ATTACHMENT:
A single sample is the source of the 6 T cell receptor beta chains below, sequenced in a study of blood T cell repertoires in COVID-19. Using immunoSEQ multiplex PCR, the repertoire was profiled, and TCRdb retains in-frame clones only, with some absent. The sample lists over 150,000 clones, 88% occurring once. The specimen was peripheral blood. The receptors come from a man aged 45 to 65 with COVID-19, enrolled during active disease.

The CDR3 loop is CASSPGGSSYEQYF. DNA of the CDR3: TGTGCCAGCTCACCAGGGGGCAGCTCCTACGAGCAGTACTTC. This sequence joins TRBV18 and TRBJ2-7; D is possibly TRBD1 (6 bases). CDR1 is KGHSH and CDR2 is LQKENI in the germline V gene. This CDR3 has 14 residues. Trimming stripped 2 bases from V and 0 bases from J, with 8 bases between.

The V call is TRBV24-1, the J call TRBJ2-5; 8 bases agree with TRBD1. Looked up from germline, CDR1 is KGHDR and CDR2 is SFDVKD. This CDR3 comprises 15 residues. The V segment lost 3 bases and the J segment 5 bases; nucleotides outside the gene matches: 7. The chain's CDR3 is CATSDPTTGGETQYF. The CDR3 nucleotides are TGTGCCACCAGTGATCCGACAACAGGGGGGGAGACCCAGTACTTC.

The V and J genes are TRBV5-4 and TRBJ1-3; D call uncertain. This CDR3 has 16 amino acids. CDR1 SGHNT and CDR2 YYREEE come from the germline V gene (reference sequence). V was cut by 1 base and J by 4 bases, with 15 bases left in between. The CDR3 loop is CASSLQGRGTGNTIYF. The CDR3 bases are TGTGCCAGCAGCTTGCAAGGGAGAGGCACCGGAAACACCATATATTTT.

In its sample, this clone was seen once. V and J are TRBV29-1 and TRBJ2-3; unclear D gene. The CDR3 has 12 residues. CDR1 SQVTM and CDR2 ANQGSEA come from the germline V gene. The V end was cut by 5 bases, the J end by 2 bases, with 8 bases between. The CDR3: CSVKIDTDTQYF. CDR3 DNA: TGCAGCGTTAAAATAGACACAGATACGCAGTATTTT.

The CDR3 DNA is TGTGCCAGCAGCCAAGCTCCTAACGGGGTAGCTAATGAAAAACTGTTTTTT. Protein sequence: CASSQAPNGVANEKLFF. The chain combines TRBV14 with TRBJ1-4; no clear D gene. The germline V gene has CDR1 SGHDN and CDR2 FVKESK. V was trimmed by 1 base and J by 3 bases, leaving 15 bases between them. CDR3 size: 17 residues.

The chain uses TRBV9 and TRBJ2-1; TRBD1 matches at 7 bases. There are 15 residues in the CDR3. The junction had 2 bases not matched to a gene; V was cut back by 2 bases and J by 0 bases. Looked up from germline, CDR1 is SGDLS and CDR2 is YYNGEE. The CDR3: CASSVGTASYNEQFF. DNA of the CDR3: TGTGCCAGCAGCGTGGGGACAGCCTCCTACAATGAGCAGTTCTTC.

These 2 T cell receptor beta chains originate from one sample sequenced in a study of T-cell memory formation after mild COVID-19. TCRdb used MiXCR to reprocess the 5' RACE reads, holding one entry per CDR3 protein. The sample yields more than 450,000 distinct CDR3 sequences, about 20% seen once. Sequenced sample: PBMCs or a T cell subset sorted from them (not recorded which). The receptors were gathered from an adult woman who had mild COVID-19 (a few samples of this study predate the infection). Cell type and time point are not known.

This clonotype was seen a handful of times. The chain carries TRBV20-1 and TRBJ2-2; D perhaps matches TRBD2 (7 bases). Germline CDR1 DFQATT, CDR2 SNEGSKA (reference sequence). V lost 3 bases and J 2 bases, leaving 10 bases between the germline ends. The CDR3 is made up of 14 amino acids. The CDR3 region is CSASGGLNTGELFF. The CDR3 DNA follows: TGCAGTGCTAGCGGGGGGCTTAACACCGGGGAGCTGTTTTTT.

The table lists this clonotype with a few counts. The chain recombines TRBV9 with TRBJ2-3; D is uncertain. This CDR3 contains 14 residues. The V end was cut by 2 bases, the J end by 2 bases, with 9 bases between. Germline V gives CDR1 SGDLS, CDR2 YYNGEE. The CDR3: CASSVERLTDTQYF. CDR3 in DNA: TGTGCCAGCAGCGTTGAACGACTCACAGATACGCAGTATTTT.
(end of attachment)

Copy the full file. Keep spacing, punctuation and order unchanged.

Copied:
A single sample is the source of the 6 T cell receptor beta chains below, sequenced in a study of blood T cell repertoires in COVID-19. Using immunoSEQ multiplex PCR, the repertoire was profiled, and TCRdb retains in-frame clones only, with some absent. The sample lists over 150,000 clones, 88% occurring once. The specimen was peripheral blood. The receptors come from a man aged 45 to 65 with COVID-19, enrolled during active disease.

The CDR3 loop is CASSPGGSSYEQYF. DNA of the CDR3: TGTGCCAGCTCACCAGGGGGCAGCTCCTACGAGCAGTACTTC. This sequence joins TRBV18 and TRBJ2-7; D is possibly TRBD1 (6 bases). CDR1 is KGHSH and CDR2 is LQKENI in the germline V gene. This CDR3 has 14 residues. Trimming stripped 2 bases from V and 0 bases from J, with 8 bases between.

The V call is TRBV24-1, the J call TRBJ2-5; 8 bases agree with TRBD1. Looked up from germline, CDR1 is KGHDR and CDR2 is SFDVKD. This CDR3 comprises 15 residues. The V segment lost 3 bases and the J segment 5 bases; nucleotides outside the gene matches: 7. The chain's CDR3 is CATSDPTTGGETQYF. The CDR3 nucleotides are TGTGCCACCAGTGATCCGACAACAGGGGGGGAGACCCAGTACTTC.

The V and J genes are TRBV5-4 and TRBJ1-3; D call uncertain. This CDR3 has 16 amino acids. CDR1 SGHNT and CDR2 YYREEE come from the germline V gene (reference sequence). V was cut by 1 base and J by 4 bases, with 15 bases left in between. The CDR3 loop is CASSLQGRGTGNTIYF. The CDR3 bases are TGTGCCAGCAGCTTGCAAGGGAGAGGCACCGGAAACACCATATATTTT.

In its sample, this clone was seen once. V and J are TRBV29-1 and TRBJ2-3; unclear D gene. The CDR3 has 12 residues. CDR1 SQVTM and CDR2 ANQGSEA come from the germline V gene. The V end was cut by 5 bases, the J end by 2 bases, with 8 bases between. The CDR3: CSVKIDTDTQYF. CDR3 DNA: TGCAGCGTTAAAATAGACACAGATACGCAGTATTTT.

The CDR3 DNA is TGTGCCAGCAGCCAAGCTCCTAACGGGGTAGCTAATGAAAAACTGTTTTTT. Protein sequence: CASSQAPNGVANEKLFF. The chain combines TRBV14 with TRBJ1-4; no clear D gene. The germline V gene has CDR1 SGHDN and CDR2 FVKESK. V was trimmed by 1 base and J by 3 bases, leaving 15 bases between them. CDR3 size: 17 residues.

The chain uses TRBV9 and TRBJ2-1; TRBD1 matches at 7 bases. There are 15 residues in the CDR3. The junction had 2 bases not matched to a gene; V was cut back by 2 bases and J by 0 bases. Looked up from germline, CDR1 is SGDLS and CDR2 is YYNGEE. The CDR3: CASSVGTASYNEQFF. DNA of the CDR3: TGTGCCAGCAGCGTGGGGACAGCCTCCTACAATGAGCAGTTCTTC.

These 2 T cell receptor beta chains originate from one sample sequenced in a study of T-cell memory formation after mild COVID-19. TCRdb used MiXCR to reprocess the 5' RACE reads, holding one entry per CDR3 protein. The sample yields more than 450,000 distinct CDR3 sequences, about 20% seen once. Sequenced sample: PBMCs or a T cell subset sorted from them (not recorded which). The receptors were gathered from an adult woman who had mild COVID-19 (a few samples of this study predate the infection). Cell type and time point are not known.

This clonotype was seen a handful of times. The chain carries TRBV20-1 and TRBJ2-2; D perhaps matches TRBD2 (7 bases). Germline CDR1 DFQATT, CDR2 SNEGSKA (reference sequence). V lost 3 bases and J 2 bases, leaving 10 bases between the germline ends. The CDR3 is made up of 14 amino acids. The CDR3 region is CSASGGLNTGELFF. The CDR3 DNA follows: TGCAGTGCTAGCGGGGGGCTTAACACCGGGGAGCTGTTTTTT.

The table lists this clonotype with a few counts. The chain recombines TRBV9 with TRBJ2-3; D is uncertain. This CDR3 contains 14 residues. The V end was cut by 2 bases, the J end by 2 bases, with 9 bases between. Germline V gives CDR1 SGDLS, CDR2 YYNGEE. The CDR3: CASSVERLTDTQYF. CDR3 in DNA: TGTGCCAGCAGCGTTGAACGACTCACAGATACGCAGTATTTT.